#SpeakAg for All of Agriculture

Jeremy Brown, a West Texas farmer, speaks to students on his farming practices.

INDIANAPOLIS – The #SpeakAg workshop during the national convention and expo gave FFA members the opportunity to hear from two farmers about the conventional and organic practices on their farms.

Jeremy Brown, a West Texas farmer, discussed the conventional side of his farm while Jared Luhman, a grower from Minnesota, shared his organic practices. The two don’t just stick to one practice over the other, however, as they both produce conventional and organic crops. Brown and Luhman discussed consumer perception and the environmental impact of each.

“The students believe conventional agriculture is to feed a growing population. To the group as a whole, I tried to explain the challenges since I do have organic land and nonorganic land. Your production practices are different. In the organic cotton, tillage is the only weed management I have. With the introduction of biotechnology, we can focus on soil health,” Brown said.

Paul Spooner of the U.S. Farmers and Ranchers Alliance says the organization supports all farming practices. “Their session said you can grow conventional or you can grow organic. Whatever makes sense for your farm. It’s the importance of being informed and understanding the background of both production practices,” Spooner said.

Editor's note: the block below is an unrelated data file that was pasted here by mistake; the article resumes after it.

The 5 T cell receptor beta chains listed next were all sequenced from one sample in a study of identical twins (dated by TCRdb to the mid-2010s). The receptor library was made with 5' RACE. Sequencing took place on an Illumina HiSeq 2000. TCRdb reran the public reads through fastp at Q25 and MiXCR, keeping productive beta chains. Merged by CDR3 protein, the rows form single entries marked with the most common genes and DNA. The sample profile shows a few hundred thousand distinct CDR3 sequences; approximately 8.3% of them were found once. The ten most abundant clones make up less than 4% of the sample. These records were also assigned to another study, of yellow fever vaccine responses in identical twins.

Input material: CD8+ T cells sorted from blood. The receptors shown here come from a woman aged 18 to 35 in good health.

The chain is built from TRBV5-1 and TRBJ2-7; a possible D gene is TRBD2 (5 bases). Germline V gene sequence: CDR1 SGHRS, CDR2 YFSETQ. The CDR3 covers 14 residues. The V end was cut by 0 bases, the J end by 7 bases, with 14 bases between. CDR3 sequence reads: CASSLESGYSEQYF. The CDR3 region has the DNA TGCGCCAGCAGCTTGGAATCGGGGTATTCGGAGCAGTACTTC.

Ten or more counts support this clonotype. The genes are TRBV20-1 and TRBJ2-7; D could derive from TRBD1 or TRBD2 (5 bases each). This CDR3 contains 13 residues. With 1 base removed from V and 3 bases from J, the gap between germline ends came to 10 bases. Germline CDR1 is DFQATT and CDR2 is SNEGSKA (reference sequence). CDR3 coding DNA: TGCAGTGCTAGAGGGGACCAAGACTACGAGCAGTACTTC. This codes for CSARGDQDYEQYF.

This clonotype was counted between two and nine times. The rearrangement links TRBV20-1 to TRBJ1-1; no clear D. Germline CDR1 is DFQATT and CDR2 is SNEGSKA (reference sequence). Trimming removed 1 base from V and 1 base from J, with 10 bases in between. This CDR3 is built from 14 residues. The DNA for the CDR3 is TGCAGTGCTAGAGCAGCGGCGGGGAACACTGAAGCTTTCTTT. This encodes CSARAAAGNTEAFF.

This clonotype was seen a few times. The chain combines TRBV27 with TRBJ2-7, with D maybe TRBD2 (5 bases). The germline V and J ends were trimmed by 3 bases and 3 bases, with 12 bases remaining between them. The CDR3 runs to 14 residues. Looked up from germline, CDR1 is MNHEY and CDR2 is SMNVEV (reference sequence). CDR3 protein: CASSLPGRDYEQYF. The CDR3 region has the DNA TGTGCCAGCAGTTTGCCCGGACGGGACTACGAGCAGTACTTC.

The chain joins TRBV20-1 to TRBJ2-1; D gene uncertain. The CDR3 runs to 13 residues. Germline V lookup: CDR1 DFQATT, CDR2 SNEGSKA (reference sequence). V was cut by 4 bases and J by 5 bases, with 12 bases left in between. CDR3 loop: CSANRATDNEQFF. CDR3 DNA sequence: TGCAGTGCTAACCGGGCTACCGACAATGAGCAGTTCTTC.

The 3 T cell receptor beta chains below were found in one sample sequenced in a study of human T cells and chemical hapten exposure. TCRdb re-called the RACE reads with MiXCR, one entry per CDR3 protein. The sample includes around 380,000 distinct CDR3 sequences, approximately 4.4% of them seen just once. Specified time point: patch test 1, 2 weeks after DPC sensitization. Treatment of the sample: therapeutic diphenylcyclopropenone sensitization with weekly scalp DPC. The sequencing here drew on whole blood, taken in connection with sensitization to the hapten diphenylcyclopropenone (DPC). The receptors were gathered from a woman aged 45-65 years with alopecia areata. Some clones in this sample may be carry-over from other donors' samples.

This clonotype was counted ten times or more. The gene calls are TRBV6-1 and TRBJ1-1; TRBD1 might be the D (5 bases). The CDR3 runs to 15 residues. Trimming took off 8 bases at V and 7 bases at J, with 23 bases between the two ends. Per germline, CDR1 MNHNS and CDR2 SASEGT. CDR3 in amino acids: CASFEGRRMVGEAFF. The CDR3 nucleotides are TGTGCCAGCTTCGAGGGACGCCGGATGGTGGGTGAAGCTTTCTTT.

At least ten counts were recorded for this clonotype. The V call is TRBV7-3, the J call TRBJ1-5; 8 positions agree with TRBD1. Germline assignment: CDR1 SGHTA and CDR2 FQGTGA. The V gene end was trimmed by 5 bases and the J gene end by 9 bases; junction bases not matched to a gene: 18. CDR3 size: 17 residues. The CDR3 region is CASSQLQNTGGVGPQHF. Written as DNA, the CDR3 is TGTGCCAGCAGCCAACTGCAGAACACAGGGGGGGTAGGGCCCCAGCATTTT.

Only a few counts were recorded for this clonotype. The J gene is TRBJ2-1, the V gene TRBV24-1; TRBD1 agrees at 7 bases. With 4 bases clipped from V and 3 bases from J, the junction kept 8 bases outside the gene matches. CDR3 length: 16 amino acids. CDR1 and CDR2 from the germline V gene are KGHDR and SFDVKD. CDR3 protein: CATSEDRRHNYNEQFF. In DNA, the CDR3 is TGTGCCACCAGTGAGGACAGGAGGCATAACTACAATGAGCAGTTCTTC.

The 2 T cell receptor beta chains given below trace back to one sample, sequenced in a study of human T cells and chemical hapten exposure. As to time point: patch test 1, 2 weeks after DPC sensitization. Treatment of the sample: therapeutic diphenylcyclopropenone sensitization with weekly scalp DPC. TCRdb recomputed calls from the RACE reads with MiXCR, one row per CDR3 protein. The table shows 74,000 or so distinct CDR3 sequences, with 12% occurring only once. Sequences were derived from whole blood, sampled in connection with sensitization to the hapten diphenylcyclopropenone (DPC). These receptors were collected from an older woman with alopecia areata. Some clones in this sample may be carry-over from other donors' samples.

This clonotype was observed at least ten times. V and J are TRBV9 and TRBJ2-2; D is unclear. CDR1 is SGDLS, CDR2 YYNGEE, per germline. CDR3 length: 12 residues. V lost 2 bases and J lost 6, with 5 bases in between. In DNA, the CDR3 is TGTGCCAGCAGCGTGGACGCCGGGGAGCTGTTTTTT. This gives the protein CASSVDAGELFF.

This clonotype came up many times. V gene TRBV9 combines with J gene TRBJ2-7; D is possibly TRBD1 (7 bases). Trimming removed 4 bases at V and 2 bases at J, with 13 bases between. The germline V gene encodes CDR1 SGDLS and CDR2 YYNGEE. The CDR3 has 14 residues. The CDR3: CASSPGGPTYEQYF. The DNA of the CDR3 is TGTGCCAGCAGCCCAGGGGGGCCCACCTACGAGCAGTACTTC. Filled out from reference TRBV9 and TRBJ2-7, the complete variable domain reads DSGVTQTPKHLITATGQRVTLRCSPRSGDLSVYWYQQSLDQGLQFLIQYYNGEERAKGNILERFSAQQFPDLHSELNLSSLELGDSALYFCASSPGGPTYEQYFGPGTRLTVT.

Brown was a past FFA member and believes it’s important to provide opportunities for students to engage in these discussions. “We are a resource to educate them on the science and what the research shows. I hope I educated them and if they’ve never been to a cotton farm, I gave them a glimpse of what it’s like to grow cotton in West Texas to broaden their perspective.”

FFA members can share what they learn about farming practices to be a voice for agriculture. “With technology today, there are so many mediums out there for you to show what you’re doing. We as farmers think everybody understands us, but in reality, the growing population is being further removed from the farm. They really don’t know where their food and fiber comes from. That’s why it’s important to tell our story and for FFA to engage students in that way,” Brown says.

For more information on farming practices, visit fooddialogues.com.

Lauren Schwab is a graduate of Miami University in Oxford, Ohio. She works full time on her family’s pig farm as the farrowing house manager. She is a freelance writer and blogger at farmgirlwithcurls.com.